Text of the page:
An article in last week’s Standard regarding the knocking down of a load-bearing wall at a LOHAS Park apartment spurred an interesting reaction to unauthorized building works and their legal ramifications. The transgression was first uncovered when a video posted on social media showcasing the renovation of the flat went viral. This video boasted of how “daring” such a renovator was in merging three rooms into one, and Netizens noticed a part of the load-bearing wall was demolished to achieve the transformation. This led to a response from the Buildings Department by investigation and issuing of a statutory order.
It transpired that a part of a 200mm thick structural wall, which was about 720mm wide by 2150mm high, was removed. The owner was required to appoint an Authorised Person to submit a remedial proposal, including an assessment of the overall effect on the building’s structure due to the alteration works and proposed remedial works plans. On the criminal side, prosecution for breach of the Buildings Ordinance (Cap. 123) might ensue. And, on the civil side, one can also envisage multiple possible problems facing the owner, even if one rules out further structural damage to the building.
This is where mortgages are important. Most flat purchases in Hong Kong are funded by a mortgage, with the flat charged to a bank in return for a loan with a repayment term spanning years, if not decades. The mortgage terms invariably include prohibitions in respect of the property against the flat purchaser in protection of the bank’s interest. These include assurances such as not to pull down, remove or alter any part of the property, do anything rendering any policy of insurance void or voidable, do anything which shall contravene the law, and do anything which may in any way depreciate, jeopardise or prejudice the value of the bank’s security. Breach of such prohibitions would usually be an event of default, which could lead to the bank’s requiring immediate repayment of the full loan (known as “call loan”) or failing repayment to enforce the mortgage by taking possession of and selling the property under O.88 mortgage actions. By usual terms of a mortgage, the flat owner will also have to indemnify the bank for any further cost for repairs and legal charges. The totality of the above could easily lead to bankruptcy.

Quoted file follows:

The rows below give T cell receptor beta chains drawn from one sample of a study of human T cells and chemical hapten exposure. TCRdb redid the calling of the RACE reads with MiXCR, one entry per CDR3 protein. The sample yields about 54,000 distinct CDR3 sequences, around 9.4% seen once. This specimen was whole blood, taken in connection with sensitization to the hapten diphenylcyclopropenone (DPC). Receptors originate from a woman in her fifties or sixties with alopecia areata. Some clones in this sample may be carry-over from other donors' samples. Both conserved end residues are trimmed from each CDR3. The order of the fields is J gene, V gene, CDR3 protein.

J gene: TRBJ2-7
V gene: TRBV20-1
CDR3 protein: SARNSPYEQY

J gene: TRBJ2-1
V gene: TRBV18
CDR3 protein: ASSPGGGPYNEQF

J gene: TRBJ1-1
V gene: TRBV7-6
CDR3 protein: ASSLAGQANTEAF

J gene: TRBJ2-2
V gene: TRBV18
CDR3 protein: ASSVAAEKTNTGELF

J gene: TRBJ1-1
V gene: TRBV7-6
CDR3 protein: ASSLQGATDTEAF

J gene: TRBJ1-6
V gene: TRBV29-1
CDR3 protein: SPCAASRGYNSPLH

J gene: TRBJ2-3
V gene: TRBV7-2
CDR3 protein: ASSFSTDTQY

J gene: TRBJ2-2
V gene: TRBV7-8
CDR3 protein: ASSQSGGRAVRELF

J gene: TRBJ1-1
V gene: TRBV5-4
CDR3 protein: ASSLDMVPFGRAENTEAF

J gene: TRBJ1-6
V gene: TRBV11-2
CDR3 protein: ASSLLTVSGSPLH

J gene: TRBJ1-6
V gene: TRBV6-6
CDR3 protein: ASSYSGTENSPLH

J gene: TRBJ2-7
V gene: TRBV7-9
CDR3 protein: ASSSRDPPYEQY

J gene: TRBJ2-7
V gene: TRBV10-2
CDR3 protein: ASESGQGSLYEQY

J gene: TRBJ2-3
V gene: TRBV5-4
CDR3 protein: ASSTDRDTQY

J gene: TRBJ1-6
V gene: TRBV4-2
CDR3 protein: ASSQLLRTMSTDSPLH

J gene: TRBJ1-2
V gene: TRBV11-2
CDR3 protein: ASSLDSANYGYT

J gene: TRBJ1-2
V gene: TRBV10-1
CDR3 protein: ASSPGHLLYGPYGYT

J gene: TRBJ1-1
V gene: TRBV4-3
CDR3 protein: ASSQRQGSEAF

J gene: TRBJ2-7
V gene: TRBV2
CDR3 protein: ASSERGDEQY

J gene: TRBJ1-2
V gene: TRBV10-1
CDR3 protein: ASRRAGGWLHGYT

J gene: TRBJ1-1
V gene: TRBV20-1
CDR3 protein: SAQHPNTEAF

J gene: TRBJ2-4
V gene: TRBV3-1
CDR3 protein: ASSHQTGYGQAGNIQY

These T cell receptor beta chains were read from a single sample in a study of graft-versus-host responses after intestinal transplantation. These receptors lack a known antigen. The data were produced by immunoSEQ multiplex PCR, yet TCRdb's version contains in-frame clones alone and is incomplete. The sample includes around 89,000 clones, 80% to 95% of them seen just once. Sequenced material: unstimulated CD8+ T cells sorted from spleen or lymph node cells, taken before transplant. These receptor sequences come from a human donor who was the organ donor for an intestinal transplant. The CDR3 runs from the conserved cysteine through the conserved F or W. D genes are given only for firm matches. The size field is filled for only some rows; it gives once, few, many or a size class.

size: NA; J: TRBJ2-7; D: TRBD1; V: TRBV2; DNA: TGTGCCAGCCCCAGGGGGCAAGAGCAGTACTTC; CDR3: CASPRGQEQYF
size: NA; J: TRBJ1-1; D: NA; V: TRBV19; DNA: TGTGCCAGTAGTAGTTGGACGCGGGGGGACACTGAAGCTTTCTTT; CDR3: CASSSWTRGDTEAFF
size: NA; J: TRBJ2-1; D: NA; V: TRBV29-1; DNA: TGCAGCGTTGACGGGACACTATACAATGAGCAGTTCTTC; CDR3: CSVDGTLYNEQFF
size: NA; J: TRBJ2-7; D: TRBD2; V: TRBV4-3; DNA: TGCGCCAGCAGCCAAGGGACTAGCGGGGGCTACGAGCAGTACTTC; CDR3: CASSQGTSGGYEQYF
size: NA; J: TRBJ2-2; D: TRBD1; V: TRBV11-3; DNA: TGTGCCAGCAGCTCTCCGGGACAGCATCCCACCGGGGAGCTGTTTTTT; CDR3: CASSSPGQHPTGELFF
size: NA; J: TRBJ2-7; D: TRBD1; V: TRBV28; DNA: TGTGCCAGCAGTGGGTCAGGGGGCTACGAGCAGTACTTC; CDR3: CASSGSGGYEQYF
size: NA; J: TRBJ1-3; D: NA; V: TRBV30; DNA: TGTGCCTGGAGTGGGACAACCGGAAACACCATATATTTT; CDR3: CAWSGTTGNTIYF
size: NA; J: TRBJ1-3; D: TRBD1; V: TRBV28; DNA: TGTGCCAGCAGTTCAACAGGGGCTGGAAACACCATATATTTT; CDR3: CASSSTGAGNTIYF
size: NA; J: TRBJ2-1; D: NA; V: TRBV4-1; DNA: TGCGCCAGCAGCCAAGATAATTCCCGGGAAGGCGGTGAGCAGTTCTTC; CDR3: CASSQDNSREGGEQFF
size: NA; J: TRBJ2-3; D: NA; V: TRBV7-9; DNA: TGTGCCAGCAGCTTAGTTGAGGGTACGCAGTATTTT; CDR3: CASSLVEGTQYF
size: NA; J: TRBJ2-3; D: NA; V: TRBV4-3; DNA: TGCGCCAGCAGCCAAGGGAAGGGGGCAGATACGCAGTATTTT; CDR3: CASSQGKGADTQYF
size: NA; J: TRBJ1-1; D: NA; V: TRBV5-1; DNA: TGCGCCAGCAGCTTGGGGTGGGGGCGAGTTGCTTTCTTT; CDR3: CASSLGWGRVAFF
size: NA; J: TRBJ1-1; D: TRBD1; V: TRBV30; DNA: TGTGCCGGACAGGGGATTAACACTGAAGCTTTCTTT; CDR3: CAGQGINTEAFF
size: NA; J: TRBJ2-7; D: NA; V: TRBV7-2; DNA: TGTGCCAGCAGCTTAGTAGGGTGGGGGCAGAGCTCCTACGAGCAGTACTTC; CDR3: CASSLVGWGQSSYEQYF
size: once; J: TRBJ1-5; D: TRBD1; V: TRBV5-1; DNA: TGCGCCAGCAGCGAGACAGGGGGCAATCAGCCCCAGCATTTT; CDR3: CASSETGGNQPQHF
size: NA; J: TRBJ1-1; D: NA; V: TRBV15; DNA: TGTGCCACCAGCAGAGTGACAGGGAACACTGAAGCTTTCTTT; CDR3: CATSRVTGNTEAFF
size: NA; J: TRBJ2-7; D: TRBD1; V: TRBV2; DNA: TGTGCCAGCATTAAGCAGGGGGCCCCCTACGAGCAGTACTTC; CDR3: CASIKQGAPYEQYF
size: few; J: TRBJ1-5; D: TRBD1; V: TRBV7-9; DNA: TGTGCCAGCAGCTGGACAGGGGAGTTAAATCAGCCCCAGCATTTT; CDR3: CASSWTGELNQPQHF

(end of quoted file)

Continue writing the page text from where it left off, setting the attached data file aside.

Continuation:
The Deed of Mutual Covenant (“DMC”) also needs to be considered. A load-bearing wall is listed in schedule 1 of the Building Management Ordinance, which means it will be a common part of the building, unless it has been expressly assigned to a flat owner for his exclusive use. As such, the act of demolition of a load-bearing wall would likely constitute a breach of both the DMC and s. 34I(1) of the Building Management Ordinance (Cap. 344), which may lead to legal action by the management company/incorporated owners against the flat owner.
The final key point here is the potential difficulty in selling the flat. Any statutory order concerning unauthorized building structure issued by the Buildings Department will be a registrable instrument affecting land under the Land Registration Ordinance (Cap. 128), which will remain in place until the flat owner satisfies the Buildings Department that remedial works have been completed. Purchasers’ lawyers would also check the flat against the title papers and spotting structural changes may challenge the flat owner’s title pointing out the real risk of enforcement action by the authorities. This means any prospective purchaser will likely raise requisition as to title of the flat owner, the flat owner will not be able to show and give good title rendering any on-sale impracticable.
A flat owner in this situation is therefore stuck between a rock and a hard place. They cannot escape the problem by selling and clearly will have to commence remedial works as soon as possible to the satisfaction of the Buildings Department lest criminal consequences. However, this would not necessarily alleviate all the troubles. Remedial work takes time. The bank will be fully entitled to immediately call in the loan and the price of the flat will have likely depreciated irrespective of remedial works. The publicity also affects prices of units of the same building.
Moral of the story? Hire the right renovator, don’t break the wrong wall, and don’t boast about it on social media if you did.
Adrian CK Wong frequently handles and advises on mortgage enforcement actions, real property disputes and bankruptcy-related matters.